In Young Lakota, we are brought directly into the emotional and often uncertain journey of Sunny Clifford, her twin sister Serena, and their politically ambitious friend Brandon Ferguson, who all share the compelling desire to make a difference for themselves and their community.
Their political awakening begins when Cecelia Fire Thunder, the first female president of their tribe, defies a proposed South Dakota law criminalizing all abortion by threatening to build a women’s clinic on the sovereign territory of the reservation. Sunny, just back on the reservation after two years in college, Serena, unwed and with a toddler, and Brendan with two little boys, find themselves immersed in this political battle as they struggle between opportunity and principle; between selling out or staying the course through twists and turns that they could not have anticipated.
This is a uniquely sensitive portrayal of bright young people finding their way, as the film follows the surprising highs and lows of the statewide referendum on abortion and a divisive tribal election. Young Lakota tells the tale of the diverging paths Brandon and Sunny begin to take. Ultimately it is the complex interplay of personal choice, and cultural, economic and political circumstance that defines who they are and what kind of adults they are becoming. Beyond the divisiveness and turmoil, the stark disappointments and heady triumphs, Sunny’s courage and Cecelia Fire Thunder’s wisdom gives Young Lakota a sense of enduring possibility and of life being lived deeply that will resonate with any audience.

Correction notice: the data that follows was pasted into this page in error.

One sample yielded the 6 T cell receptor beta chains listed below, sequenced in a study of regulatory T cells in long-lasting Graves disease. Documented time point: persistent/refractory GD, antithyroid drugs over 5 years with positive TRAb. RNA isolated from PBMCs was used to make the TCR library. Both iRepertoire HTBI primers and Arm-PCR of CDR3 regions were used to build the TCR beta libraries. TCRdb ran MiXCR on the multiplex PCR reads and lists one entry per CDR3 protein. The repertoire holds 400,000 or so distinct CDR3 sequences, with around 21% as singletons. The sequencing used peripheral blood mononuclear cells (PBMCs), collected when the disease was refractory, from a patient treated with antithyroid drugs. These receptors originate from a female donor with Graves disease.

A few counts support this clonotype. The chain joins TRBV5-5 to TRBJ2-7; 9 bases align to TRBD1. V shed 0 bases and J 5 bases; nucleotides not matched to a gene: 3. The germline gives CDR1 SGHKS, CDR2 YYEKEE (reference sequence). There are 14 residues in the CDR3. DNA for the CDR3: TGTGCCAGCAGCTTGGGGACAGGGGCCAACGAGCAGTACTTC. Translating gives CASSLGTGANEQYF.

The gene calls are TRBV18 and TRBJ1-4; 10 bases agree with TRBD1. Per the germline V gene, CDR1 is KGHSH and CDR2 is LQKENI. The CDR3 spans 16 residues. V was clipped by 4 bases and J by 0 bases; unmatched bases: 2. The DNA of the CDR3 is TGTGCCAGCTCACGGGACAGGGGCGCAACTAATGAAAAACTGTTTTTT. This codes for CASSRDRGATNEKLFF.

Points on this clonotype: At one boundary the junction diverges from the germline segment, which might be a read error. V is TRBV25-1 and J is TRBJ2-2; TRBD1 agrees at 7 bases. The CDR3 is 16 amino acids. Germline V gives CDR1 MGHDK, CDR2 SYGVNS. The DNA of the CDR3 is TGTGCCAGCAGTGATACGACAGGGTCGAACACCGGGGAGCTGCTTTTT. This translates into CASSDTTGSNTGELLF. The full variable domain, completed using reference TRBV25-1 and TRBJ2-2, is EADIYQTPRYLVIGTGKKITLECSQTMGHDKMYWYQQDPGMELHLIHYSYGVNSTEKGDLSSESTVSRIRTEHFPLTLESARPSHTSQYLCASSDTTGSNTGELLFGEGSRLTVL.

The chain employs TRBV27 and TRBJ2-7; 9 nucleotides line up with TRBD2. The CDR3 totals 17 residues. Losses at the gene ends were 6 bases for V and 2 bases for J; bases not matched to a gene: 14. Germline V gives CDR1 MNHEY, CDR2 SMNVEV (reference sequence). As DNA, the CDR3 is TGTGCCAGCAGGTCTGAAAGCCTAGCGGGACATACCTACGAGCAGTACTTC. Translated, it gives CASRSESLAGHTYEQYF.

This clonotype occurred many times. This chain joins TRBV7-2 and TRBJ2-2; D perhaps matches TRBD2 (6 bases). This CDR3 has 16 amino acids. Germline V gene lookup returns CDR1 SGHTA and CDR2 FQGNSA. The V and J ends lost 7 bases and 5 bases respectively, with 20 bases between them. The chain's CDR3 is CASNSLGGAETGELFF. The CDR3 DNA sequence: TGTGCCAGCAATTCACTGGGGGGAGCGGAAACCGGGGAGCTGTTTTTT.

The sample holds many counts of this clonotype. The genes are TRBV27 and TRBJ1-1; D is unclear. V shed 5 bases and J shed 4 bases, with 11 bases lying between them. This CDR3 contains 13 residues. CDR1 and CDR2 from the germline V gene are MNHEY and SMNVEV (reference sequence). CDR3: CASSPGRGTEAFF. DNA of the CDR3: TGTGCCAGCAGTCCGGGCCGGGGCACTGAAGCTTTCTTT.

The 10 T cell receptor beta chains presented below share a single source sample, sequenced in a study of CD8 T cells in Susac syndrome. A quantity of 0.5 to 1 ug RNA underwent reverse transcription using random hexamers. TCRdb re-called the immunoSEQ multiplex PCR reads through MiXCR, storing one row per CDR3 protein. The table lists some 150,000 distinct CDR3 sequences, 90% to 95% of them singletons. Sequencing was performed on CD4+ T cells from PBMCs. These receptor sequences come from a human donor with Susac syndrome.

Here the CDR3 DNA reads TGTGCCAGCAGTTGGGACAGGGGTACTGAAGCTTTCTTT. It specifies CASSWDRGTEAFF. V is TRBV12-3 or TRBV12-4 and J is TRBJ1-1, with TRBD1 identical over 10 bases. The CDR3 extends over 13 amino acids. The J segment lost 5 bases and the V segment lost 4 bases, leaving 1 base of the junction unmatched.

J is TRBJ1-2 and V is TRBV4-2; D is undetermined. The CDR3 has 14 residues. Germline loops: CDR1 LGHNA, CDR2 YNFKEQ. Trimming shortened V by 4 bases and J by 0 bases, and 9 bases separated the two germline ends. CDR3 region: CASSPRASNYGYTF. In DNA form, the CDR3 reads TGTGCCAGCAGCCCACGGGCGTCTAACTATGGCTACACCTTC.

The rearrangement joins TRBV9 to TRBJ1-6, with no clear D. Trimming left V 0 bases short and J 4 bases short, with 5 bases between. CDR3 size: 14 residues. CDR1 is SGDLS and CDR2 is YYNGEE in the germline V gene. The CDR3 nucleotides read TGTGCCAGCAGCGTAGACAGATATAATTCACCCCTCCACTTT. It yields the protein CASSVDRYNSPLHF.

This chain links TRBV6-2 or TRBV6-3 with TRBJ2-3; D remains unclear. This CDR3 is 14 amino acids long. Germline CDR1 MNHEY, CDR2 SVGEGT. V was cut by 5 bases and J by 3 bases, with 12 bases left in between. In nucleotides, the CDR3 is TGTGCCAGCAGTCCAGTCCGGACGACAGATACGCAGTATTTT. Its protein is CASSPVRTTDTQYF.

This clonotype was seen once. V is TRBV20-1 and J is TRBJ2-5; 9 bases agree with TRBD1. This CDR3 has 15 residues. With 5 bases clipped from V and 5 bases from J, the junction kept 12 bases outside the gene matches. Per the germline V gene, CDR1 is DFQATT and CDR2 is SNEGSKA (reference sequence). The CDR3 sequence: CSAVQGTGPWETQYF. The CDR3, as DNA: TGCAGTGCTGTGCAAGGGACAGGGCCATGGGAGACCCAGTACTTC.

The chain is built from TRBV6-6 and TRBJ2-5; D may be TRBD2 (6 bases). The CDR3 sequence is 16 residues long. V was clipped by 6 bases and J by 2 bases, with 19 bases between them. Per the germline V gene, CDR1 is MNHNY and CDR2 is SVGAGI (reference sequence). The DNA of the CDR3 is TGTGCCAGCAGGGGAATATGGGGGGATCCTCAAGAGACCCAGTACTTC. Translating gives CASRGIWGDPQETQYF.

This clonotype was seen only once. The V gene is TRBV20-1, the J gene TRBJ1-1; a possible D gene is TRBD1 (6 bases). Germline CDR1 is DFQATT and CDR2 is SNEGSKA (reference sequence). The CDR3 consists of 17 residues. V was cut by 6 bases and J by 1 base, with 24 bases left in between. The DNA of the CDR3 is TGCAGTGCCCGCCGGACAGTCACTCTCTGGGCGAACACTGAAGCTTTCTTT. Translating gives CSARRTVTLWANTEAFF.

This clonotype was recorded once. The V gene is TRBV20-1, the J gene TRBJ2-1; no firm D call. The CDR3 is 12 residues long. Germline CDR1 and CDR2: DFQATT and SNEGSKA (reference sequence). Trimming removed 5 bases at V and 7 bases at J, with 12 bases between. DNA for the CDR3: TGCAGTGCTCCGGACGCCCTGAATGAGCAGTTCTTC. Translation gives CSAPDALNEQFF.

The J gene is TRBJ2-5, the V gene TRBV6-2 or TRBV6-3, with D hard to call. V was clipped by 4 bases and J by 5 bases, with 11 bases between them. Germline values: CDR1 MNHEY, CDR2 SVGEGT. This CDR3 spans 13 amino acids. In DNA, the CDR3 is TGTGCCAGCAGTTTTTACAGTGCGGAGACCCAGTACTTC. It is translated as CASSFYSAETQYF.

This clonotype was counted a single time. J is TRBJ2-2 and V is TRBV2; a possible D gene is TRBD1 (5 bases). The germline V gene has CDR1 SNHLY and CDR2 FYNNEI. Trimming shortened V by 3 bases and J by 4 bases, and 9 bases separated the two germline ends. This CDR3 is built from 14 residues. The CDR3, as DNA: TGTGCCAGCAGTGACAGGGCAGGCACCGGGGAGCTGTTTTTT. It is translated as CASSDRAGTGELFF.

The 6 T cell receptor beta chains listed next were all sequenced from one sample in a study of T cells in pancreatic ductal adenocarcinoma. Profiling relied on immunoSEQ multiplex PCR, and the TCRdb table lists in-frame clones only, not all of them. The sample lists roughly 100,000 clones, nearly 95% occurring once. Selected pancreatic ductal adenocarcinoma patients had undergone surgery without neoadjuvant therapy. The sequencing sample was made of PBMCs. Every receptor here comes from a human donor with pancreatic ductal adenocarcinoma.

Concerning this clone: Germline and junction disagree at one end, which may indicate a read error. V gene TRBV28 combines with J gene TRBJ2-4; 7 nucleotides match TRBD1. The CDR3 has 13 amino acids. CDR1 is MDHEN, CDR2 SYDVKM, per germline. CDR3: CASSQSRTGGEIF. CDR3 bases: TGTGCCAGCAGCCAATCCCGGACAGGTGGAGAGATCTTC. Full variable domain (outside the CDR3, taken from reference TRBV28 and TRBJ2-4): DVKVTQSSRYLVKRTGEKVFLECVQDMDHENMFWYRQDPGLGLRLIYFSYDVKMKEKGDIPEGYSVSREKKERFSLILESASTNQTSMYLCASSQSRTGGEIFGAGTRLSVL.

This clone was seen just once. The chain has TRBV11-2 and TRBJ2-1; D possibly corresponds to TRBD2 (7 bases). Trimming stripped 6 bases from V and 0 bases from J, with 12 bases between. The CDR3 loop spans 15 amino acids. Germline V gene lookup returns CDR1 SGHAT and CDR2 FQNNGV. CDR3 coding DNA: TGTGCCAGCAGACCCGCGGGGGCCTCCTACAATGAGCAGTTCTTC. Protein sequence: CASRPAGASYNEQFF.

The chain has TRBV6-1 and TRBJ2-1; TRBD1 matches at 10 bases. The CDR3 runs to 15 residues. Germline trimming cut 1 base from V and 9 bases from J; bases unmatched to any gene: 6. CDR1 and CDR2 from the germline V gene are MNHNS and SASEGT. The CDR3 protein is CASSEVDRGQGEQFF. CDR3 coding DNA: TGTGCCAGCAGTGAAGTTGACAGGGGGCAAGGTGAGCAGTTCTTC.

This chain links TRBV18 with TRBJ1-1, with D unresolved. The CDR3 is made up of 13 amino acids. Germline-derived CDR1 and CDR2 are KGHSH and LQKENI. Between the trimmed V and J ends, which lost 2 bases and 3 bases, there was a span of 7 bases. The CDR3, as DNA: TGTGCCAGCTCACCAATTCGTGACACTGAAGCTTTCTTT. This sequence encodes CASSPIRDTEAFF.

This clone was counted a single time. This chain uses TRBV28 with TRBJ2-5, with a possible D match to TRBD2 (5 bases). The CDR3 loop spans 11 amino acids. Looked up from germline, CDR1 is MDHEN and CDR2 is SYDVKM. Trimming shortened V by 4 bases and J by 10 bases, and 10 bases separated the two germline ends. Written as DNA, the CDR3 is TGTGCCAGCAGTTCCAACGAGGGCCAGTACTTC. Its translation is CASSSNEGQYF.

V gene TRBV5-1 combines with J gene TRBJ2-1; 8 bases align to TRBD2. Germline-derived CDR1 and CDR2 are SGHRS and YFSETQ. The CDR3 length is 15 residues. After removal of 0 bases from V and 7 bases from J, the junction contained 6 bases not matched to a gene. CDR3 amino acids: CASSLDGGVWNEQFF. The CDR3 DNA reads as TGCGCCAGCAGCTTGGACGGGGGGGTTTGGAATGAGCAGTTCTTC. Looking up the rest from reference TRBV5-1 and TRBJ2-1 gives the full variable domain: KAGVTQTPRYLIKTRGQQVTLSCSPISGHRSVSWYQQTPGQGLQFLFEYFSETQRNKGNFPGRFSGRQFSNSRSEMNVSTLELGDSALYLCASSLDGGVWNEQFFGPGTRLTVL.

About the Directors:
Filmmaking duo Marion Lipschutz and Rose Rosenblatt are no strangers to reproductive rights-themed documentaries. Their award-winning work includes Live Free or Die (POV, 2000), about a New Hampshire OB-GYN on the frontlines of the “abortion wars, and The Education of Shelby Knox (POV, 2005), about a teenage girl campaigning for sex education in a conservative school district with high teen pregnancy rates. Their new film is a natural progression from these other compelling stories: Young Lakota also features a strong-minded young woman who finds herself at the center of political controversy on South Dakota’s Pine Ridge Reservation.
Beginning her career teaching video production in New York City schools and working on projects about early American cinema, Marion Lipschutz started producing and directing with the award-winning Hard Choices, about a “rustbelt” steel town devastated by the closing of its local mill. After associate producing and researching a series on the history of entrepreneurship and a special on AIDS, she worked for HBO on several America Undercover shows and the Real Sex series. She lives on a farm outside of New York City with her husband and two children.
Rose Rosenblatt trained as a writer and editor, beginning with the Emmy award-winning series Lifeline, which aired on NBC. She wrote several National Endowment for the Humanities scripts, including The Two Worlds of Angelita, a dramatic film that showed at the Carnegie Hall Cinema in 1987. She edited Mandela in America (1990) and then launched her producing/directing career with Rights and Wrongs (PBS), a series chronicling human rights abuses around the world. In 1991, while editing The Human Language, a series on linguistics for PBS, she met and partnered with Marion Lipschutz. Rose lives in Manhattan. Her daughter is a sophomore at Bowdoin College in Maine.